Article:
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Fabian Cancellara: retirement beckons

Fabian Cancellara is one of the greatest riders of all time. Ahead of his retirement in 2016, he tells us the qualities needed to win.

James Witts
29 Jan 2016

Italy meets Switzerland

He was born in Wohlen bei Bern on 18 March 1981 to Donato and Rosa Cancellara. Donato came to Switzerland from Italy when he was 18. He met Swiss girl Rosa, they married and had their only child, Fabian, raising the future star in a small town called Hinterkappelen, near Bern.

‘My dad arrived with little money and just one bag. He did all sorts of work to survive. He was also a cycle tourist rider and raced some events around the city. One day, when I was 13, I asked if I could have a go on his bike.’

It was the start of a successful sporting career, but things could have been so different. If Donato had banned brakepads in favour of shinpads, young Fabian could well have been lost to football. 

Fabian Cancellara

‘I played a lot. At 13 my life was football and cycling. It was Monday football, Tuesday cycling, Wednesday football, Thursday cycling, Friday cycling, Saturday football, Sunday cycling. I was either racing or playing football. I was an attacker and I couldn’t have been as good as Messi, Ronaldo and Rooney, but in football there are more opportunities for “less-good” sportsmen to make it. In cycling, everyone has to be really good.’ 

Cycling eclipsed football for young Fabian, and after finishing second at the 2000 Under-23 World Time-Trial Championships he turned professional with a team deemed by many as the greatest ever – Italian-based Mapei. Mapei existed for 10 seasons from 1993 to 2002 and in that time won an incredible 653 times. 

Owner Giorgio Squinzi recruited the greatest Classics riders of the day, including Johan Museeuw and Michele Bartoli, giving a young Cancellara an insight into what it takes to win a Monument. Mapei were also vocal opponents of doping (despite Museeuw later confessing to doping), with Squinzi referred to as ‘a man of science and rationality’ by Charly Wegelius in his book Domestique.

‘In 2000 we undertook technical bike-fitting at the Mapei Centre and were the original marginal gainers,’ says Cancellara. ‘That wasn’t as big a focus at Fassa Bortolo [2003-2005] and even less so under Bjarne [Riis at CSC between 2006-2010]. It’s gone full circle as there’s now a much greater scientific focus with Trek.’

Cancellara won his first pro race in 2001 at the Tour of Rhodes prologue – ‘I beat Bradley Wiggins into second’ – before riding into a different league three years later by winning the Tour de France prologue. It was the first time Cancellara wore yellow. Eleven years later, in 2015, he wore the maillot jaune for the 29th day in his career, the most by any rider not to have won the race. He sits 12th in the all-time rankings of days in yellow, one behind Chris Froome.

Cancellara counts 2006 as perhaps the year that had the biggest effect on his career, when he won Paris-Roubaix for the first time. ‘It altered things in many ways. It’s the biggest one-day race, and Switzerland hadn’t won Roubaix since 1923. It also brought more media attention. That and winning the World Time-Trial Champs, getting married and having a baby made it a huge year.’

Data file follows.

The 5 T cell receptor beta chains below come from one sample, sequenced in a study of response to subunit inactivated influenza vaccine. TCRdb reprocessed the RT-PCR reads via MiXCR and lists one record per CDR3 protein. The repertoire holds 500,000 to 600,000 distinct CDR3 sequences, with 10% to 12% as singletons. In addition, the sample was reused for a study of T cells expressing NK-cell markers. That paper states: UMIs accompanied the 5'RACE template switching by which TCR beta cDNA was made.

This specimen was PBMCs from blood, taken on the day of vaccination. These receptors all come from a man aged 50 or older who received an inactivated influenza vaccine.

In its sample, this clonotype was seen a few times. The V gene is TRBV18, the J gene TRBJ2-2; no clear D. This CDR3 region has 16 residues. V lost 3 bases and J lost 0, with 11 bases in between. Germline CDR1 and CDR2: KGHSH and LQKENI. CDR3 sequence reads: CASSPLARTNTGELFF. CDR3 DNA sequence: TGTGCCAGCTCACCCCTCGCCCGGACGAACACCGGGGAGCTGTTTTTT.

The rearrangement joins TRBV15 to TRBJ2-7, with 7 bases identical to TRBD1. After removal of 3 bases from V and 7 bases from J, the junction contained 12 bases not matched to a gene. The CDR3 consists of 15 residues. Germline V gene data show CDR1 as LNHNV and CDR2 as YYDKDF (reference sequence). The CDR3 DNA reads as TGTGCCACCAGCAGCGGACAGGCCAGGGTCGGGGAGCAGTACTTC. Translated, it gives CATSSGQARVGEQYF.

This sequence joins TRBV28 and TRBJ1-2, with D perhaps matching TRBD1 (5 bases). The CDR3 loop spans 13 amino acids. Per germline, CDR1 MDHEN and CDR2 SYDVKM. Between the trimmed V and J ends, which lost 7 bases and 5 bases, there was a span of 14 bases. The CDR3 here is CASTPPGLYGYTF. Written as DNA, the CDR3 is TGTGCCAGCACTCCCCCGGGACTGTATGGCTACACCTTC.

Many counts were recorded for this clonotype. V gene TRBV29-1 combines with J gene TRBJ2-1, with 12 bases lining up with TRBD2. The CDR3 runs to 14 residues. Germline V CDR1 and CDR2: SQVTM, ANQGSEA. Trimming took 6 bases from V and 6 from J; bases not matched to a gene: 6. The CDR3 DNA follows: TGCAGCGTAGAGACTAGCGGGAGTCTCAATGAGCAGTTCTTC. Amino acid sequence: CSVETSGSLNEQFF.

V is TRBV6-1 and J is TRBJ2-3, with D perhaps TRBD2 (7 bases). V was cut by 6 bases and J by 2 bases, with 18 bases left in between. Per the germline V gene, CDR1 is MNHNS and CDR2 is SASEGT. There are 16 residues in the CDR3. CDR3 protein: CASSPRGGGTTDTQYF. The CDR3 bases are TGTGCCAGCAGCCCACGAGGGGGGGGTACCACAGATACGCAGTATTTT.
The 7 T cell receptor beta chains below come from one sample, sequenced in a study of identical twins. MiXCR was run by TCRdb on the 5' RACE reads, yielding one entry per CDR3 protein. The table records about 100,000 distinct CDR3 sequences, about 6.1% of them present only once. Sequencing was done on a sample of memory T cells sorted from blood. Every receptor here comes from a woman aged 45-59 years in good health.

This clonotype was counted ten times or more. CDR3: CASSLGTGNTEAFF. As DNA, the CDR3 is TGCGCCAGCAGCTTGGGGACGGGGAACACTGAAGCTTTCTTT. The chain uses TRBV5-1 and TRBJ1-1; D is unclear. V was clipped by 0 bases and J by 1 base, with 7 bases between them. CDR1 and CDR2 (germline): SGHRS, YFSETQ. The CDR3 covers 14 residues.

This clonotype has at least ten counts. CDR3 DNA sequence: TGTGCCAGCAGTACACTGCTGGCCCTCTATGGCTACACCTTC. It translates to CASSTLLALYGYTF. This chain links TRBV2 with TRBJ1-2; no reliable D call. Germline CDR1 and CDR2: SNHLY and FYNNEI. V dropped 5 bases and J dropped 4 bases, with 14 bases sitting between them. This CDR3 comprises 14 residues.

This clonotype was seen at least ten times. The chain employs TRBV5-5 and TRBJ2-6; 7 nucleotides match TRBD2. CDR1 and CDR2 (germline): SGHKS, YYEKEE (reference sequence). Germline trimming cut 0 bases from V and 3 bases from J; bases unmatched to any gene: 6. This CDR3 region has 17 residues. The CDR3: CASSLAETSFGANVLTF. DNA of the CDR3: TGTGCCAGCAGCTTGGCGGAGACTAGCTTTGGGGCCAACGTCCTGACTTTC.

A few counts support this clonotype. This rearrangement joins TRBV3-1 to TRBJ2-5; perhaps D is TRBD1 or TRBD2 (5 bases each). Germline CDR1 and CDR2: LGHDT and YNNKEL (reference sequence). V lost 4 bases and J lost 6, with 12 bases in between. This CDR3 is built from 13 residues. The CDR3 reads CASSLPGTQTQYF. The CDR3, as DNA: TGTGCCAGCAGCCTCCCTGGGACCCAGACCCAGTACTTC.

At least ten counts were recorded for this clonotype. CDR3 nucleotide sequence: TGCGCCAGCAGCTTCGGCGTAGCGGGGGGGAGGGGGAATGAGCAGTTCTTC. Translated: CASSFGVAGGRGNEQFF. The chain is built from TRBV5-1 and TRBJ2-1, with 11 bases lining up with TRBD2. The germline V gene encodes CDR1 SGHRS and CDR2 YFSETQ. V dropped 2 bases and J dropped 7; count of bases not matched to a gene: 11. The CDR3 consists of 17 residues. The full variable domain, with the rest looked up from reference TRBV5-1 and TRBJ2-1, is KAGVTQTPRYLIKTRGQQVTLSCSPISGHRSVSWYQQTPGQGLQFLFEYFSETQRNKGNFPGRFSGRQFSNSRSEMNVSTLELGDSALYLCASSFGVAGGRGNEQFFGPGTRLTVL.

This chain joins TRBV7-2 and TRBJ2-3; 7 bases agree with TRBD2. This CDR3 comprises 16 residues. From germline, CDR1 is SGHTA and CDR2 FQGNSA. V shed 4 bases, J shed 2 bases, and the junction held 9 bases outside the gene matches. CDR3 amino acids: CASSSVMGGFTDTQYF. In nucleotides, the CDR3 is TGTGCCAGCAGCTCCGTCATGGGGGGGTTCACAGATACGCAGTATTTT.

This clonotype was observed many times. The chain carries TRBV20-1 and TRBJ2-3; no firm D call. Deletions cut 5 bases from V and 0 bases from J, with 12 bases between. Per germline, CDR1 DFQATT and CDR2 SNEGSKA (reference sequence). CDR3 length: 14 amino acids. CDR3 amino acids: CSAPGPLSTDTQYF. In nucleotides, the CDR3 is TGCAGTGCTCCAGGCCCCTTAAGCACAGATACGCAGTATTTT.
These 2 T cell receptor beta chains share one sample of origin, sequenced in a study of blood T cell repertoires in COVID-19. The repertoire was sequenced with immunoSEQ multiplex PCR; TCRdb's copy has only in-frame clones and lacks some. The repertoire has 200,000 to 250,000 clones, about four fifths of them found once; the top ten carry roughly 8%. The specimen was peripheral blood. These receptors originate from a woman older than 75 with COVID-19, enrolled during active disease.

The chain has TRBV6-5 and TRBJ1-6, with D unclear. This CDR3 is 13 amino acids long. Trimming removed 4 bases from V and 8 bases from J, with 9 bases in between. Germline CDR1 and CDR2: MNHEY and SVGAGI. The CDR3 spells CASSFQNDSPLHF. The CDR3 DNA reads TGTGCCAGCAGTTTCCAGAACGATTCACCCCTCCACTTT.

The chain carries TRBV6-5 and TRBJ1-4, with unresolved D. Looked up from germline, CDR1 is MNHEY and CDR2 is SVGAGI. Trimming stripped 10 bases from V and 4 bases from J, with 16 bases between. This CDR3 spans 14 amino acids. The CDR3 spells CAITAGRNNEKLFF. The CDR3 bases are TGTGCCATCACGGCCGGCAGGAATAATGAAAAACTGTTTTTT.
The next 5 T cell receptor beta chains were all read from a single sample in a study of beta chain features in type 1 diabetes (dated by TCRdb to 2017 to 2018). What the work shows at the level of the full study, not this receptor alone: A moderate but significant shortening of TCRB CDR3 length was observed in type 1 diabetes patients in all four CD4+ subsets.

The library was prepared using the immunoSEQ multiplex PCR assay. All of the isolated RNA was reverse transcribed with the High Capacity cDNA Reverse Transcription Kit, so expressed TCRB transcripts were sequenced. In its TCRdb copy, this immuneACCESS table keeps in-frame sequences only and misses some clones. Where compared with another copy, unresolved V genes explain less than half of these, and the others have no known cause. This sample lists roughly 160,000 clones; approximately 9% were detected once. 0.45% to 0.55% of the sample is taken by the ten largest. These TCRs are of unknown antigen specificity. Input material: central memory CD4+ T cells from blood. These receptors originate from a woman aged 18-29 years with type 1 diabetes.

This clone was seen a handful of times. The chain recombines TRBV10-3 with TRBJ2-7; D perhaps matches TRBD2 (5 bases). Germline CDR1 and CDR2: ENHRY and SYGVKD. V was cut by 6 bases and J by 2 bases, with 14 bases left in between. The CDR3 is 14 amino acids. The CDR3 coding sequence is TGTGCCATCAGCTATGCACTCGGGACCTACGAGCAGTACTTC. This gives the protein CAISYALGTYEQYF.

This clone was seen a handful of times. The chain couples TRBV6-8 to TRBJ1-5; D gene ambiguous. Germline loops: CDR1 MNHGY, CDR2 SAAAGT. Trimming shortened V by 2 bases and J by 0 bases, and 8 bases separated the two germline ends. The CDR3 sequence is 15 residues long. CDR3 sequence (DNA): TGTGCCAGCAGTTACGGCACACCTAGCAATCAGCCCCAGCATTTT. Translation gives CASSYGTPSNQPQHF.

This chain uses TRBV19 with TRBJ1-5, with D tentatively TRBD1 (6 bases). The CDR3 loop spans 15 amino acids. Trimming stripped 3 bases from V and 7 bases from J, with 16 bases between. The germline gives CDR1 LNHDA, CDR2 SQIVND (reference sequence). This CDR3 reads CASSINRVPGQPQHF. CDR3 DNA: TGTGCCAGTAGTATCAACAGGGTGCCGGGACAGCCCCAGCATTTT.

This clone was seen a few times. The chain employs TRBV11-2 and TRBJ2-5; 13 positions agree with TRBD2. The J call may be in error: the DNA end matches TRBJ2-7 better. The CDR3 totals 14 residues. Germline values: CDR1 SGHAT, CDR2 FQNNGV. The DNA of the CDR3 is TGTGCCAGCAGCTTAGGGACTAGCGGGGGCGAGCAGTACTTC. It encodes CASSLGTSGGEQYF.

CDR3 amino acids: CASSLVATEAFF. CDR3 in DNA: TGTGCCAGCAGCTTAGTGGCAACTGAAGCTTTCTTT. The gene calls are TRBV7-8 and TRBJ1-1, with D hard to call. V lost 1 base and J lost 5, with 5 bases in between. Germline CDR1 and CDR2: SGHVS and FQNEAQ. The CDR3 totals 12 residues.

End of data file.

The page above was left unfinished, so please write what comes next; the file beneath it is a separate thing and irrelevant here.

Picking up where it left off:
Professional reflections

‘The sport has changed a lot,’ says Cancellara. ‘Now you race less but it’s more intense. Earlier in my career I was riding with a different generation [the Armstrong era]. Now, a young rider has a greater chance to perform well.

‘The teams also have more structure and there’s more specificity with training.’ He smiles. ‘It’s more Sky style. They brought in things like reverse periodisation [keeping intensity high in winter and increasing volume as the season nears] but no one knows the exact details. Riders must have to sign a non-disclosure agreement. 

Fabian Cancellara

‘Nutrition’s changed a lot, too. We now have a cook and things are more precise. But I think there’s much more potential with food and science. You can manipulate the type of carbohydrates and protein, and the timing of ingestion, for different results. Are you allergic or do you need gluten-free? Lactose-free? Eggs or no eggs? Lots of different combinations for better results. Though, of course, what Sky do with their support staff and what we do with quality food costs money. You can’t cut corners.’

It sounds like Cancellara is already considering a wider role in the sport. ‘I want to continue with Trek but not in a PR or ambassadorial way. It’s something both of us want.’

Cancellara’s inquisitive nature and devil-in-the-detail approach means bike design could be one option, and he’s already had significant input into the Trek Domane. It’s also clear that Cancellara enjoys the quieter lifestyle of living in Switzerland, and doesn’t feel the need to retain a high public profile. It begs the question, if Cancellara does head down the bike-design route, would the result possess the Italian flair or Swiss precision from his genetic lineage?

‘I’m definitely more Swiss the older I get. The Swiss are more precise. Italians are always late. Today, yes I was late but I blame that on the traffic. Italians are open and very much about the family. Swiss are more closed. Mind you, that probably means I’m still a combination of the two!’ 

Perhaps it’s this marriage of nature and nurture, science and intuition, that has made Fabian Cancellara one of the most successful riders of a generation.

Page 2 of 2Cancellara: the early years

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Page 2 of 2Cancellara: the early years